The former Queensland DPP says she should never have shown legal advice to the alleged sex abuse victim of Scott Volkers.

A former Queensland Director of Public Prosecutions says mistakes were made in how her department handled criminal charges against swim coach Scott Volkers.

Now a judge, Leanne Clare has also told a royal commission she should never have shown an alleged victim of child abuse legal advice which argued authorities not revisit charges against Volkers in 2004.

Over the past five days the commission has focused on a 2004 letter from NSW Crown Prosecutor Margaret Cunneen to the Queensland DPP advising not to recharge Volkers due to a lack of evidence.

The advice centred on the likelihood of physical aspects of the attacks occurring, including the abuse happening through three layers of clothing.

Judge Clare subsequently showed the advice to one of Volkers alleged victims, Julie Gilbert.

“I shouldn’t have done that,” she told the Royal Commission into Institutional Responses to Child Sexual Abuse on Wednesday.

The commission is investigating how swimming and government authorities handled the allegations against Volkers.

At the start of the hearings last week Ms Gilbert told the commission she was appalled by the advice when she saw it – in particular parts of it which questioned whether 12-year-old girls have breasts and the likelihood of sexually abusing a child through layers of clothing.

Judge Clare told the commission she did not rely on Ms Cunneen’s advice to drop the charges, but nevertheless regretted showing it to Ms Gilbert.

Judge Clare said she accepts mistakes were made in the handling of the original 2002 case, and accepted as valid criticism levelled against her former department in 2003 by the crime and misconduct commission (CMC).

The CMC investigated the circumstances surrounding the Queensland DPP’s decision to charge Volkers with sexual assault offences against three women dating back to the 1980s.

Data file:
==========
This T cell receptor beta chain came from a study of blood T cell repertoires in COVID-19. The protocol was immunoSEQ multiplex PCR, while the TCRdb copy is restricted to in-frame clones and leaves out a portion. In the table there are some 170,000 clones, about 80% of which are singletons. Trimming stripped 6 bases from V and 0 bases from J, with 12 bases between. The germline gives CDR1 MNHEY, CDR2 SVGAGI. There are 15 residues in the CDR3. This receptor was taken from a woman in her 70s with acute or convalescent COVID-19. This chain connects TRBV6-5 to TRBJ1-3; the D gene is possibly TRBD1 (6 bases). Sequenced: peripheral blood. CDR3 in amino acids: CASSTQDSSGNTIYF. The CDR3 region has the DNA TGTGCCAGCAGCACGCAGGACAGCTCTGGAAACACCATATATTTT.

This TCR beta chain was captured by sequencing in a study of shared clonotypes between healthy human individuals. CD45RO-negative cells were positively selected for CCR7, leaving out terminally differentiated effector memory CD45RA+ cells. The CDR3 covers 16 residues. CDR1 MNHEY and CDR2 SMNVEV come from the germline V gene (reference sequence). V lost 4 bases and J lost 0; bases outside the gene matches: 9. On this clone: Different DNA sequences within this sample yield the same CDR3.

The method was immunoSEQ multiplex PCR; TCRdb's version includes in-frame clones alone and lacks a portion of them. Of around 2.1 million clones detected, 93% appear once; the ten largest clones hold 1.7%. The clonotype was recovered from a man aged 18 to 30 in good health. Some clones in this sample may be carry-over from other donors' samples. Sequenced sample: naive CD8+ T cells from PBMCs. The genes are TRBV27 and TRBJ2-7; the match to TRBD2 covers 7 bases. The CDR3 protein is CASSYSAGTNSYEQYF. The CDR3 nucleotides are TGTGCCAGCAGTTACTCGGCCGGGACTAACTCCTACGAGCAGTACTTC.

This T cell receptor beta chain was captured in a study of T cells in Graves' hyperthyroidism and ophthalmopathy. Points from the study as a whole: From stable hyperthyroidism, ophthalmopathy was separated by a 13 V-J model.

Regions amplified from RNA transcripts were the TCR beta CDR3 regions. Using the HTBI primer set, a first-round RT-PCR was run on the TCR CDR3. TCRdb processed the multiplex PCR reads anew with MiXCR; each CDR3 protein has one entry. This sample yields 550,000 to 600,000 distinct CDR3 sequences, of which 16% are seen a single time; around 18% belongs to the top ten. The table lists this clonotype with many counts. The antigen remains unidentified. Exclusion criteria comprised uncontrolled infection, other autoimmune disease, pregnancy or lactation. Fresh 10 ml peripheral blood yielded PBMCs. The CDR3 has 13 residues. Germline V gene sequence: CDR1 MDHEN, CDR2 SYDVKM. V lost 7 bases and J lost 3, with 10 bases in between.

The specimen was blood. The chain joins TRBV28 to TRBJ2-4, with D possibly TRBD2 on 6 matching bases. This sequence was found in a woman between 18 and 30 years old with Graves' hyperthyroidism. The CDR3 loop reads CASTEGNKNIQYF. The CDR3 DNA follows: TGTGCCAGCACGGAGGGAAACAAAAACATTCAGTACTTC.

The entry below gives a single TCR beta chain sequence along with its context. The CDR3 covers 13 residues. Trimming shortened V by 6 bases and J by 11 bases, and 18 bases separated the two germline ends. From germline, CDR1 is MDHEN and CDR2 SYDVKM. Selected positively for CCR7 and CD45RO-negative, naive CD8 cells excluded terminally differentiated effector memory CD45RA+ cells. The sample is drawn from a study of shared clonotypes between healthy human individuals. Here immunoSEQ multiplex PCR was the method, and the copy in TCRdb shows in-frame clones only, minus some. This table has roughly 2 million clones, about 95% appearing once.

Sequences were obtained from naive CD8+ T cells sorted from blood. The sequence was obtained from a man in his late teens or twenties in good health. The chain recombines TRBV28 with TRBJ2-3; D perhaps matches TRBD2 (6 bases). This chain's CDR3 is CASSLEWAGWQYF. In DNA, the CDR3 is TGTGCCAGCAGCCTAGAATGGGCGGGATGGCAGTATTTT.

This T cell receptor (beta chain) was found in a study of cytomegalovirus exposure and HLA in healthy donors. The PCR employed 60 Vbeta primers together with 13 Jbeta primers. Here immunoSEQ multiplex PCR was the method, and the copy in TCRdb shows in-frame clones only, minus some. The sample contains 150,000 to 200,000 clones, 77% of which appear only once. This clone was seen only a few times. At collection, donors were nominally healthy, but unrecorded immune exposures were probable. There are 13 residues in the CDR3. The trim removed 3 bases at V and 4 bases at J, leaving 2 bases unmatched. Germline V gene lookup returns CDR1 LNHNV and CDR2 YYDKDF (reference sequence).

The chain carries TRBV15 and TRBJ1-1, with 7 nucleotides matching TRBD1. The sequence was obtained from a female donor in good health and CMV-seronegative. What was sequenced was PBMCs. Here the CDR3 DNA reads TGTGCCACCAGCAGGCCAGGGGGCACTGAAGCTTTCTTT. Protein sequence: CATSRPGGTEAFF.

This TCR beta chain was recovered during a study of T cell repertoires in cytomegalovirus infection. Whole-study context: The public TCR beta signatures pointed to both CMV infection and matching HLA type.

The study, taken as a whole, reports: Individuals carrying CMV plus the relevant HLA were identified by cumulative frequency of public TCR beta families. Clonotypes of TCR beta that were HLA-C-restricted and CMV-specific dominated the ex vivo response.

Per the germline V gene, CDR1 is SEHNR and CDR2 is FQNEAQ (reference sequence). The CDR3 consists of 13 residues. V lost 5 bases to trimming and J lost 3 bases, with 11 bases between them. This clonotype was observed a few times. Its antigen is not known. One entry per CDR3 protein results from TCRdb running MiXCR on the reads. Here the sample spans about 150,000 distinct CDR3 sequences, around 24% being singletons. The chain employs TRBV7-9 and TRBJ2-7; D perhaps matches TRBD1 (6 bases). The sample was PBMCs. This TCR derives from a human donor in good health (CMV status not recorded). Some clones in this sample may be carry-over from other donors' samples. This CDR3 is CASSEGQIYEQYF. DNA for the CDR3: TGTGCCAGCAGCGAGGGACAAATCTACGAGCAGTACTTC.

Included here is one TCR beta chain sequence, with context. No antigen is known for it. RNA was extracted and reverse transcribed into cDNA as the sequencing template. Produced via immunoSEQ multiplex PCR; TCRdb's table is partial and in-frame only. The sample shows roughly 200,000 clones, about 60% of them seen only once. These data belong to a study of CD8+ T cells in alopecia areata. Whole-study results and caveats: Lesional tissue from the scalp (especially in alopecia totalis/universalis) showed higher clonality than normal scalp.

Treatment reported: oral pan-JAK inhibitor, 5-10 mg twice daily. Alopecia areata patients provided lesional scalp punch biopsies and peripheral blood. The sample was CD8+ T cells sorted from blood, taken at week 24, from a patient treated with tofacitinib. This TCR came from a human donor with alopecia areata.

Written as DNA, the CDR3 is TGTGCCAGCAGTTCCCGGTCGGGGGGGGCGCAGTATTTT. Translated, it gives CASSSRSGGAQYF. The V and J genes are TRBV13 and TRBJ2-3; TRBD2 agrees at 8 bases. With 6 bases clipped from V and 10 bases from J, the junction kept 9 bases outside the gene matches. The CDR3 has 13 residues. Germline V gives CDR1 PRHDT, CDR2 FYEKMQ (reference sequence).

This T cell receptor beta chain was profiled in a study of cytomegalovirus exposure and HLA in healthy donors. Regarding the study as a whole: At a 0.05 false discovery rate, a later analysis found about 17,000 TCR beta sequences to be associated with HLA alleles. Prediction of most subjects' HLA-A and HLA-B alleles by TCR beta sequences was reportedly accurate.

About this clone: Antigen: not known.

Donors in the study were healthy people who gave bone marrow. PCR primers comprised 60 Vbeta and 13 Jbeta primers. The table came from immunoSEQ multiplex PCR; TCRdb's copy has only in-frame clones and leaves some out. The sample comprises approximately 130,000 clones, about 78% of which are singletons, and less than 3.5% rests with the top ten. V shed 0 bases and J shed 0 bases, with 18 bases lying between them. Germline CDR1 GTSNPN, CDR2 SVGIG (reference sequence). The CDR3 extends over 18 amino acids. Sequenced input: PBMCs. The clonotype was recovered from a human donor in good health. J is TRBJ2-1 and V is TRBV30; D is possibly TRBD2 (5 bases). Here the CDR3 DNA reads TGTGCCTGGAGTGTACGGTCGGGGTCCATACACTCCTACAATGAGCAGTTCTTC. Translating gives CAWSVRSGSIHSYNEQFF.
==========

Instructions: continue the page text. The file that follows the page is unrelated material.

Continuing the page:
By the end of 2002 the charges were dropped.

The CMC report found there were more defects than one would normally expect in handling the case, and the process that led to the dropping of the charges was unsatisfactory.

It also said then Deputy DPP Paul Rutledge and to a lesser extent Judge Clare could be justly criticised over how they performed their tasks.

However, the matter fell short of official misconduct, the CMC report said.

“I accept that criticism about the way which the matter was handled was valid,” Judge Clare said.

“There were mistakes made clearly in that case. But I did not agree with some of the conclusions of the CMC in relation to the decision itself, the merits.”

Throughout Wednesday’s hearing Judge Clare said she stood by her decision because there was not enough evidence to convict Volkers.

Judge Clare also told the commission that when stacked up, the allegations against Volkers were substantial.

But she defended her decision not to pursue the charges.

“I have not doubted that that was the right decision at that time,” she said.

“It was a reasonable assessment of the climate in which we were working back in 2002.”